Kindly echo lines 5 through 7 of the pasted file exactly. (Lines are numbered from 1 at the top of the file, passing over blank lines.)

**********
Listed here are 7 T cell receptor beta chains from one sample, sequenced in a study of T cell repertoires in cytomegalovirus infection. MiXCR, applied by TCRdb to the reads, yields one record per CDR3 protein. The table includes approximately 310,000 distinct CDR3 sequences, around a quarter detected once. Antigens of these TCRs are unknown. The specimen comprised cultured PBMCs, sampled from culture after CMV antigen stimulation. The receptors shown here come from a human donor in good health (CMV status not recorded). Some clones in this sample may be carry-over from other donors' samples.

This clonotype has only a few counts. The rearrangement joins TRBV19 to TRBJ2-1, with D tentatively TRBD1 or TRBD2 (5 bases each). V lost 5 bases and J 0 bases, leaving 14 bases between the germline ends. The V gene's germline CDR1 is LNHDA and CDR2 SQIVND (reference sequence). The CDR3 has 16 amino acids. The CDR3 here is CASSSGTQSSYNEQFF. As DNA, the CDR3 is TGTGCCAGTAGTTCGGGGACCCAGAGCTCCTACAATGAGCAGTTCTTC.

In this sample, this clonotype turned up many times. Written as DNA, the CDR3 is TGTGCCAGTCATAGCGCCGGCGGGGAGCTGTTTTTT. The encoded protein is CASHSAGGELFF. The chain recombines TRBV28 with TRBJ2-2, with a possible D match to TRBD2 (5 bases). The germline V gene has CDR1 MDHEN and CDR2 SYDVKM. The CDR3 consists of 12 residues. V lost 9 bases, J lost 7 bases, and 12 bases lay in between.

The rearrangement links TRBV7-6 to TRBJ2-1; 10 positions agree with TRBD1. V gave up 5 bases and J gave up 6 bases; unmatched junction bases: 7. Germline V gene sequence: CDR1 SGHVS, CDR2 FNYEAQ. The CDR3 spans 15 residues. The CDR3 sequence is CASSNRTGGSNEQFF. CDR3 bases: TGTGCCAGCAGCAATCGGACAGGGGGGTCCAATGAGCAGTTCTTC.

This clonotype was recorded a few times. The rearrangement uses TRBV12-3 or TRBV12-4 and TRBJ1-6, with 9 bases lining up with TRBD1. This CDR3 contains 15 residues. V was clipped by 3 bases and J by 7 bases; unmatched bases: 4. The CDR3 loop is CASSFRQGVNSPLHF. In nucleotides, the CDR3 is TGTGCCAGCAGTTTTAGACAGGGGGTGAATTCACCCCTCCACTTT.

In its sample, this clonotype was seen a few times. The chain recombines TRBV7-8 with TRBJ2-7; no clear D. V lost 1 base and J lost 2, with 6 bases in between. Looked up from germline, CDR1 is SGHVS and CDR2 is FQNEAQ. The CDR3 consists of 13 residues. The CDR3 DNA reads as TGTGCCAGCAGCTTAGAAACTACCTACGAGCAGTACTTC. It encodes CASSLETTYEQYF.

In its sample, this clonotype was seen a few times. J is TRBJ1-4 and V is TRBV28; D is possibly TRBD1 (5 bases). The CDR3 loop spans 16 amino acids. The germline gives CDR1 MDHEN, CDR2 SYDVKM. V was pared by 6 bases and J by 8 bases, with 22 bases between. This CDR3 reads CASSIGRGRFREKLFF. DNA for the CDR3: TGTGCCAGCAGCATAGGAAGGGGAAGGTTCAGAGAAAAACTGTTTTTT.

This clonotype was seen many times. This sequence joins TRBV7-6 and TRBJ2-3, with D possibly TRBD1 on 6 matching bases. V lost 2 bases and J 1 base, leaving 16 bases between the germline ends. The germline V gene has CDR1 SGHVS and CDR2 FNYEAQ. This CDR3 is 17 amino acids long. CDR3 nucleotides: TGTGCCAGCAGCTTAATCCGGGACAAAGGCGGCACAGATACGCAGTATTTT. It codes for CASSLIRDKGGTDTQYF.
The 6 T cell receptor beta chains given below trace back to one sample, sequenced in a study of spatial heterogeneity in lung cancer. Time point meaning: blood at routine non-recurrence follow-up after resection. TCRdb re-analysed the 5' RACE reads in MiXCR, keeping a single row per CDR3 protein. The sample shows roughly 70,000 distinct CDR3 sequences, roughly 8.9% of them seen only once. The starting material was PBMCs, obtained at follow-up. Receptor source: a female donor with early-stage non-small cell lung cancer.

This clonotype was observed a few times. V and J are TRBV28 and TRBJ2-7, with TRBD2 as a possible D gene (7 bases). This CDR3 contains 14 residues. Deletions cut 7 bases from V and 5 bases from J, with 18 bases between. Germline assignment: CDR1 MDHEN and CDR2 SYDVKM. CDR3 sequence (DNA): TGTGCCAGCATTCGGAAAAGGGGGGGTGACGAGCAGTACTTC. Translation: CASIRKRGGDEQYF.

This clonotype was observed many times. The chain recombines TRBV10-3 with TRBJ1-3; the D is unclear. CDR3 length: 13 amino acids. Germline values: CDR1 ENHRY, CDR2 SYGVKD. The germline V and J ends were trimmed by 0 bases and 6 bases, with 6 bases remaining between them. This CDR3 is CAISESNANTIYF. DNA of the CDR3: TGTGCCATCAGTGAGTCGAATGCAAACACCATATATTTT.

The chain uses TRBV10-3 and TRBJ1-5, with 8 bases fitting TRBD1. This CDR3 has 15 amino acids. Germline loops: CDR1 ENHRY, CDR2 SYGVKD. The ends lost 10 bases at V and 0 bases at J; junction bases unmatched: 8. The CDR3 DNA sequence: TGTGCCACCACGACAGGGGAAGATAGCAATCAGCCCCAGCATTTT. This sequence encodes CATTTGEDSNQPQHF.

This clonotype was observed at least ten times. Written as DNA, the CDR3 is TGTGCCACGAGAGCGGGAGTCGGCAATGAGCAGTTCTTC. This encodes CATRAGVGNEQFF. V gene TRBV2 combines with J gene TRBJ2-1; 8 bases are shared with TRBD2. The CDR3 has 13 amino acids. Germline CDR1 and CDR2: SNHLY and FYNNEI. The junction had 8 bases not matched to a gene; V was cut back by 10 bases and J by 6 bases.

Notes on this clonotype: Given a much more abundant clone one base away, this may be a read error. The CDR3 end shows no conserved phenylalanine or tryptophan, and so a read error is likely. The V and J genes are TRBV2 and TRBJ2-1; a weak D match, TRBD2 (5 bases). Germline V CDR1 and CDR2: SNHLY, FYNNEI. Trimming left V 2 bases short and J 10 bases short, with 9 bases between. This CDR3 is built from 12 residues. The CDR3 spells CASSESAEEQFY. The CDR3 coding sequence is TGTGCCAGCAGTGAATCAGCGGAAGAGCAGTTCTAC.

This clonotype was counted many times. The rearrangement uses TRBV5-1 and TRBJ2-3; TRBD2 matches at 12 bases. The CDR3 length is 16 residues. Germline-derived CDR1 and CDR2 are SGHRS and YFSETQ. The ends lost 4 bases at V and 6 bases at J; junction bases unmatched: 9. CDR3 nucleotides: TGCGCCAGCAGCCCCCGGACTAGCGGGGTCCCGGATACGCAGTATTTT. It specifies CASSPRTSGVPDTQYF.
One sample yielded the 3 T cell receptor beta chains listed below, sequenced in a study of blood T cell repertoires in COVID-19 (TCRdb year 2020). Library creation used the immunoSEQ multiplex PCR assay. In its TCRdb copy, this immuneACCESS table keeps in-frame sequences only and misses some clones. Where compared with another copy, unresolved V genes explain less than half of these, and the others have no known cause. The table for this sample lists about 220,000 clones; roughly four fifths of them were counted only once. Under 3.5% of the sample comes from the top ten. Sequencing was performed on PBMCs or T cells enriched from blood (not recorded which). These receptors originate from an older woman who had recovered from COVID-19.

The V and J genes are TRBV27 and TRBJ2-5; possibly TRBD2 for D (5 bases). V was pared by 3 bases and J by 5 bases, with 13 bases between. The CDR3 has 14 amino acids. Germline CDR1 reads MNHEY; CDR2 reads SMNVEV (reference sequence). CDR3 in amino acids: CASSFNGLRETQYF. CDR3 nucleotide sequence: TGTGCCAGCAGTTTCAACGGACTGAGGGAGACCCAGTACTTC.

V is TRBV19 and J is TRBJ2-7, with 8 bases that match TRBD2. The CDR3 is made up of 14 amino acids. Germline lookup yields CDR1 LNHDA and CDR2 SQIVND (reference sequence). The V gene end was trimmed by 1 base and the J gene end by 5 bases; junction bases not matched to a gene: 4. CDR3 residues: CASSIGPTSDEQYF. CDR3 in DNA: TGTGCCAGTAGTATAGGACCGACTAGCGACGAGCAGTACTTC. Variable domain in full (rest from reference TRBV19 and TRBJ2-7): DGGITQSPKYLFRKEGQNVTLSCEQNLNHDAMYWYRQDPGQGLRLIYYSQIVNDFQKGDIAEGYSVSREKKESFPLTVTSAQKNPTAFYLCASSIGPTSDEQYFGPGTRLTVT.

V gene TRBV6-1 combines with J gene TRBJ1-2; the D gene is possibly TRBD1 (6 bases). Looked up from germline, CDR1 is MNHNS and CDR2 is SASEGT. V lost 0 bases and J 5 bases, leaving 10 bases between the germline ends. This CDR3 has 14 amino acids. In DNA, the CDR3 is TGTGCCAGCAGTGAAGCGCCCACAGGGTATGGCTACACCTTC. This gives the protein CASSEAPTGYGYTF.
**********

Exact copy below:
This clonotype was recorded a few times. The rearrangement uses TRBV12-3 or TRBV12-4 and TRBJ1-6, with 9 bases lining up with TRBD1. This CDR3 contains 15 residues. V was clipped by 3 bases and J by 7 bases; unmatched bases: 4. The CDR3 loop is CASSFRQGVNSPLHF. In nucleotides, the CDR3 is TGTGCCAGCAGTTTTAGACAGGGGGTGAATTCACCCCTCCACTTT.

In its sample, this clonotype was seen a few times. The chain recombines TRBV7-8 with TRBJ2-7; no clear D. V lost 1 base and J lost 2, with 6 bases in between. Looked up from germline, CDR1 is SGHVS and CDR2 is FQNEAQ. The CDR3 consists of 13 residues. The CDR3 DNA reads as TGTGCCAGCAGCTTAGAAACTACCTACGAGCAGTACTTC. It encodes CASSLETTYEQYF.

In its sample, this clonotype was seen a few times. J is TRBJ1-4 and V is TRBV28; D is possibly TRBD1 (5 bases). The CDR3 loop spans 16 amino acids. The germline gives CDR1 MDHEN, CDR2 SYDVKM. V was pared by 6 bases and J by 8 bases, with 22 bases between. This CDR3 reads CASSIGRGRFREKLFF. DNA for the CDR3: TGTGCCAGCAGCATAGGAAGGGGAAGGTTCAGAGAAAAACTGTTTTTT.